But in 2013, the state won an historic legal victory. That win was itself the prelude for negotiations of historic legal importance (https://capitolbeatok.worldsecuresystems.com/reports/water-rights-victory-historic-setting-stage-for-state-tribal-case). However, it appears the Caddo and their aboriginal rights were never incorporated into those discussions.
Eventually, a water deal was announced among the two large tribes and the state of Oklahoma, with Oklahoma City along for the ride. When that was unveiled in 2016, no mention was made of the Caddo. Although state and tribal leaders addressed assembled reporters at announcement of the deal, all the top brass left the venue (the Gaylord-Pickens Museum) before journalists could ask any questions.
I nonetheless inquired, for the sake of history if nothing else,
A lawyer (perhaps Greetham) working for the interests of the large tribes, explained to me and other reporters the Caddo had not been a party to the settlement.
No one had attended to their interests in the negotiations. I asked the question knowing and fearing the answer was already apparent.
Today, the Choctaw and Chickasaw enjoy, under federal and state provisions, control over 25 percent of the water in that region.
And also today, Jim Wilson is long gone from the state Senate. There are fresh rumblings of possible deals to sell water to Texas. More and more present or former state officials are on the payroll of one or another of the major tribes. There is nothing wrong with that, necessarily, but we all need to pay attention.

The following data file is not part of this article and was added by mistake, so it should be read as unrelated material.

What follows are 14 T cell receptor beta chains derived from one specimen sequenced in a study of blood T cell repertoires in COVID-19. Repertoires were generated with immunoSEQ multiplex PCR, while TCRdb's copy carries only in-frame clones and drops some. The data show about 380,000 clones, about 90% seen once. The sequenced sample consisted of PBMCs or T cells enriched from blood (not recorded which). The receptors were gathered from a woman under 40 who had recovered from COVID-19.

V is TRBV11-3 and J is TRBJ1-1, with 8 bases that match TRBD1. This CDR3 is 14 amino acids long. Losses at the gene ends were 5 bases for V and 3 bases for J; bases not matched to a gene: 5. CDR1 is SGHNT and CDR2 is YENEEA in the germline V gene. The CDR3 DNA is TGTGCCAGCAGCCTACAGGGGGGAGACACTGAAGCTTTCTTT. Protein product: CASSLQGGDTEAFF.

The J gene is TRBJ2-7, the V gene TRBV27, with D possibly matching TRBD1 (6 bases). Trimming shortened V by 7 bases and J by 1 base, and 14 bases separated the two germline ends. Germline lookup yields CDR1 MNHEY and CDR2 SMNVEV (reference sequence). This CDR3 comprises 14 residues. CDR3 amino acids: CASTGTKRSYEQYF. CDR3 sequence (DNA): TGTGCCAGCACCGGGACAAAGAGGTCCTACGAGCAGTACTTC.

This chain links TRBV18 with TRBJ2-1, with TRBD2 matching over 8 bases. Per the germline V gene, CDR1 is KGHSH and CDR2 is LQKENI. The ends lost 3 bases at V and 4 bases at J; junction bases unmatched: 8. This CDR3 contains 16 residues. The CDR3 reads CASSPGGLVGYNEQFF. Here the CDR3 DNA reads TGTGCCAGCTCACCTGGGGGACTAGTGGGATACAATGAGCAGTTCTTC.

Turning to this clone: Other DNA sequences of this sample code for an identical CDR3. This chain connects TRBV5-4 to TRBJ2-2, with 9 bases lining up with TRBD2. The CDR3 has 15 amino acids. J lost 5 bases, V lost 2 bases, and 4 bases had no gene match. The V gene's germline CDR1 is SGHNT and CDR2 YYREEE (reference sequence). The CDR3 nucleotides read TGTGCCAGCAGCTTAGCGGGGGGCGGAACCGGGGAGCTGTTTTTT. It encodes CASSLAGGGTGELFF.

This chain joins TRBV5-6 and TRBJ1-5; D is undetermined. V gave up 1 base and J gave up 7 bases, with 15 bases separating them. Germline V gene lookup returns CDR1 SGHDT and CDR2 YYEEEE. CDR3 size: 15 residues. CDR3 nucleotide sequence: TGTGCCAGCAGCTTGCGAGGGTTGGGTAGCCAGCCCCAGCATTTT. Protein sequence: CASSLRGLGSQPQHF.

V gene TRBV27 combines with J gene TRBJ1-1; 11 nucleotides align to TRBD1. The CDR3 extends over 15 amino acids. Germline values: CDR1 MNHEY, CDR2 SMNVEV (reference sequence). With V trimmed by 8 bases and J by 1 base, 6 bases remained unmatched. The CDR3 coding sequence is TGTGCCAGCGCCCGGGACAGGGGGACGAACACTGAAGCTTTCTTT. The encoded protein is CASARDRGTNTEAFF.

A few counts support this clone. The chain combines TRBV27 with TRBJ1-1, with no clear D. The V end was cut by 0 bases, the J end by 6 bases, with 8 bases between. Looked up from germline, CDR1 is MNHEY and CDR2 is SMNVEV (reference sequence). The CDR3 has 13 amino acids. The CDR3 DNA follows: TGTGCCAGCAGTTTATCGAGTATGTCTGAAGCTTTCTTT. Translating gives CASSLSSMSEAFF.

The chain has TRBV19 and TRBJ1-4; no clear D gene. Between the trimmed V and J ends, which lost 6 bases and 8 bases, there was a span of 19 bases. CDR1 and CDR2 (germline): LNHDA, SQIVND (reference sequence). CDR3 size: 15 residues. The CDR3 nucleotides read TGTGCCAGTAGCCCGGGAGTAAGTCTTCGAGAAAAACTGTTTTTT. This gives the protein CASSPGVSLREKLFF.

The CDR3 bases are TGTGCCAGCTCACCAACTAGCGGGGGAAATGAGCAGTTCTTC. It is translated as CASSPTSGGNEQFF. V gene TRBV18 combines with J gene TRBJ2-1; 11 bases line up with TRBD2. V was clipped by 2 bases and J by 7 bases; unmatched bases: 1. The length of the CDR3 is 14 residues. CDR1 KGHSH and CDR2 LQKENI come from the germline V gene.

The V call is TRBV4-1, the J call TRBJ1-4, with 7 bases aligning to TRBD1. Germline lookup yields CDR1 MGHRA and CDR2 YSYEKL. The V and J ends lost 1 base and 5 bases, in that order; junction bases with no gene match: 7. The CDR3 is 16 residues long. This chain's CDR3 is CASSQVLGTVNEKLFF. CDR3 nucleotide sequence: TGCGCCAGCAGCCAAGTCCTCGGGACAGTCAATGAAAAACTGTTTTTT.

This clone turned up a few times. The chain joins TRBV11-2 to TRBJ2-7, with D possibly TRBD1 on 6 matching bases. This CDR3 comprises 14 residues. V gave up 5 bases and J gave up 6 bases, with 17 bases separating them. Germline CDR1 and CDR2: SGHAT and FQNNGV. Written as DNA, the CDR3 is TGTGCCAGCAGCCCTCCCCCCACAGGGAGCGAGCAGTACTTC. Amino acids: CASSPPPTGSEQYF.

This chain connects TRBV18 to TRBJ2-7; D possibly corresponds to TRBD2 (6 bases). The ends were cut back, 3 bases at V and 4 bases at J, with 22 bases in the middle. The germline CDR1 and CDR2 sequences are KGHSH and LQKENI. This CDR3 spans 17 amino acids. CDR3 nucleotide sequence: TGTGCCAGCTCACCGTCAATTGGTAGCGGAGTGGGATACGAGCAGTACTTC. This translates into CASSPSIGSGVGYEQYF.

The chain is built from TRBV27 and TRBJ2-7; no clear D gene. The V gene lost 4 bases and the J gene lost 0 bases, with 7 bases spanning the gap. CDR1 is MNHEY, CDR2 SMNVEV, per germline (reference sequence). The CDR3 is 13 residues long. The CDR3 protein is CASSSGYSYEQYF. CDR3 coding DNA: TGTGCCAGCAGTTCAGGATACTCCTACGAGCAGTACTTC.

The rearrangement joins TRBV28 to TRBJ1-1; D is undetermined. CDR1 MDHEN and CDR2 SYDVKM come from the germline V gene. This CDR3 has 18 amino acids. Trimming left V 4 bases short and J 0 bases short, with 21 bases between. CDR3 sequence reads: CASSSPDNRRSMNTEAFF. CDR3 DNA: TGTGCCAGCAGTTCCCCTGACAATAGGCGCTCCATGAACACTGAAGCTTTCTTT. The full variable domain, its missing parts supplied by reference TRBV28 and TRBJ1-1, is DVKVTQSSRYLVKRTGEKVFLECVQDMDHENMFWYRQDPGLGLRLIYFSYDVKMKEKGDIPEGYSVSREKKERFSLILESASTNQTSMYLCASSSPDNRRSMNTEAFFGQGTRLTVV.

In good years (meaning when rain is plentiful), water sales might make sense. Texas could use the resource to keep lakes full), and that would be fine with most people hereabouts.
In bad years, however, it would be disastrous for Oklahoma if any agreements allowed “priority” provisions to require that this invaluable source of nature leave Oklahoma.
At the Sovereignty Symposium in Oklahoma City this month, I asked a panel of excellent scholars why no one had spoken up for the Caddo back in the day. If not the responsibility of state officials and powerful interests, then who ought to watch out for this small group of … fellow Oklahomans, one and all? No one on the panel was in a position to address the matter, but at least I was able to raise it, as a question.
As the session ended, the lawyer for the Chickasaw, Mr. Greetham, said that speaking up for and watching out for the Caddo was the job of “the BIA” (the Bureau of Indian Affairs).
Of course, the BIA was not a party to the water deal. Then again, neither were the Caddo Indians. Funny how that worked out.
As we all go forward, remember this word: . … If Oklahoma and Oklahomans are not the priority, Texas wins.
After this year, many new faces will be in power at the Capitol in Oklahoma City.
Some familiar faces will be in new jobs.
Maybe one or more of them will answer, or at least ask, the question:
Silly me, it still seems to me that the folks who lived in and about the Kiamichi Basin originally have more than a passing right to some of whatever economic gain might ultimately come from the region’s most treasured natural resource.
And all Oklahomans have more right to the use of that water than any Texan I can envision.
To repeat: Water sales when there’s enough water? Perhaps, but not on a priority basis that displaces any Okies.
If there are ever water sales to anyone, maybe someone, somewhere, will make sure that Oklahoma is the priority.
If that happens, it probably won’t be anybody from the BIA.